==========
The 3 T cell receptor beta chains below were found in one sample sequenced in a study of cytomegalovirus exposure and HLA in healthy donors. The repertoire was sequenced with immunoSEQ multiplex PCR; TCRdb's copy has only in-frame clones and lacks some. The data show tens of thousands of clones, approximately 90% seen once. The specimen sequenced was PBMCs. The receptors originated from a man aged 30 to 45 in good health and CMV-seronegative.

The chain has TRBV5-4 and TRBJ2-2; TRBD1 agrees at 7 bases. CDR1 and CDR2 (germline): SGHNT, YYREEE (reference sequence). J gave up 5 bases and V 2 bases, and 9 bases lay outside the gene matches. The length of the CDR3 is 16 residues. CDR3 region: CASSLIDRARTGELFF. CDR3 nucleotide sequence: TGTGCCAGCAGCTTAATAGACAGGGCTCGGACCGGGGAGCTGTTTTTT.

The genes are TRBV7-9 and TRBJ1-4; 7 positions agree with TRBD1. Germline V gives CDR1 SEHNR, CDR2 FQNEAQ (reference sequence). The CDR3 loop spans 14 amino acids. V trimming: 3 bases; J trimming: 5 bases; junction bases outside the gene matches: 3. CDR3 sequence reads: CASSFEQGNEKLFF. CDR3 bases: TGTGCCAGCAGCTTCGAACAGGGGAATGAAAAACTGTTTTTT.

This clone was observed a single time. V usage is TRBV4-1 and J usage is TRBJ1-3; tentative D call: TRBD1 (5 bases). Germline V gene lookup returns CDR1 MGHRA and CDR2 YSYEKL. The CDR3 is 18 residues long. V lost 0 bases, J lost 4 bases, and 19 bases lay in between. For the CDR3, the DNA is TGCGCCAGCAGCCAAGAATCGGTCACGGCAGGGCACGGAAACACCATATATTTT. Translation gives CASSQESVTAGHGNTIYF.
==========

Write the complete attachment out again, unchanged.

The 3 T cell receptor beta chains below were found in one sample sequenced in a study of cytomegalovirus exposure and HLA in healthy donors. The repertoire was sequenced with immunoSEQ multiplex PCR; TCRdb's copy has only in-frame clones and lacks some. The data show tens of thousands of clones, approximately 90% seen once. The specimen sequenced was PBMCs. The receptors originated from a man aged 30 to 45 in good health and CMV-seronegative.

The chain has TRBV5-4 and TRBJ2-2; TRBD1 agrees at 7 bases. CDR1 and CDR2 (germline): SGHNT, YYREEE (reference sequence). J gave up 5 bases and V 2 bases, and 9 bases lay outside the gene matches. The length of the CDR3 is 16 residues. CDR3 region: CASSLIDRARTGELFF. CDR3 nucleotide sequence: TGTGCCAGCAGCTTAATAGACAGGGCTCGGACCGGGGAGCTGTTTTTT.

The genes are TRBV7-9 and TRBJ1-4; 7 positions agree with TRBD1. Germline V gives CDR1 SEHNR, CDR2 FQNEAQ (reference sequence). The CDR3 loop spans 14 amino acids. V trimming: 3 bases; J trimming: 5 bases; junction bases outside the gene matches: 3. CDR3 sequence reads: CASSFEQGNEKLFF. CDR3 bases: TGTGCCAGCAGCTTCGAACAGGGGAATGAAAAACTGTTTTTT.

This clone was observed a single time. V usage is TRBV4-1 and J usage is TRBJ1-3; tentative D call: TRBD1 (5 bases). Germline V gene lookup returns CDR1 MGHRA and CDR2 YSYEKL. The CDR3 is 18 residues long. V lost 0 bases, J lost 4 bases, and 19 bases lay in between. For the CDR3, the DNA is TGCGCCAGCAGCCAAGAATCGGTCACGGCAGGGCACGGAAACACCATATATTTT. Translation gives CASSQESVTAGHGNTIYF.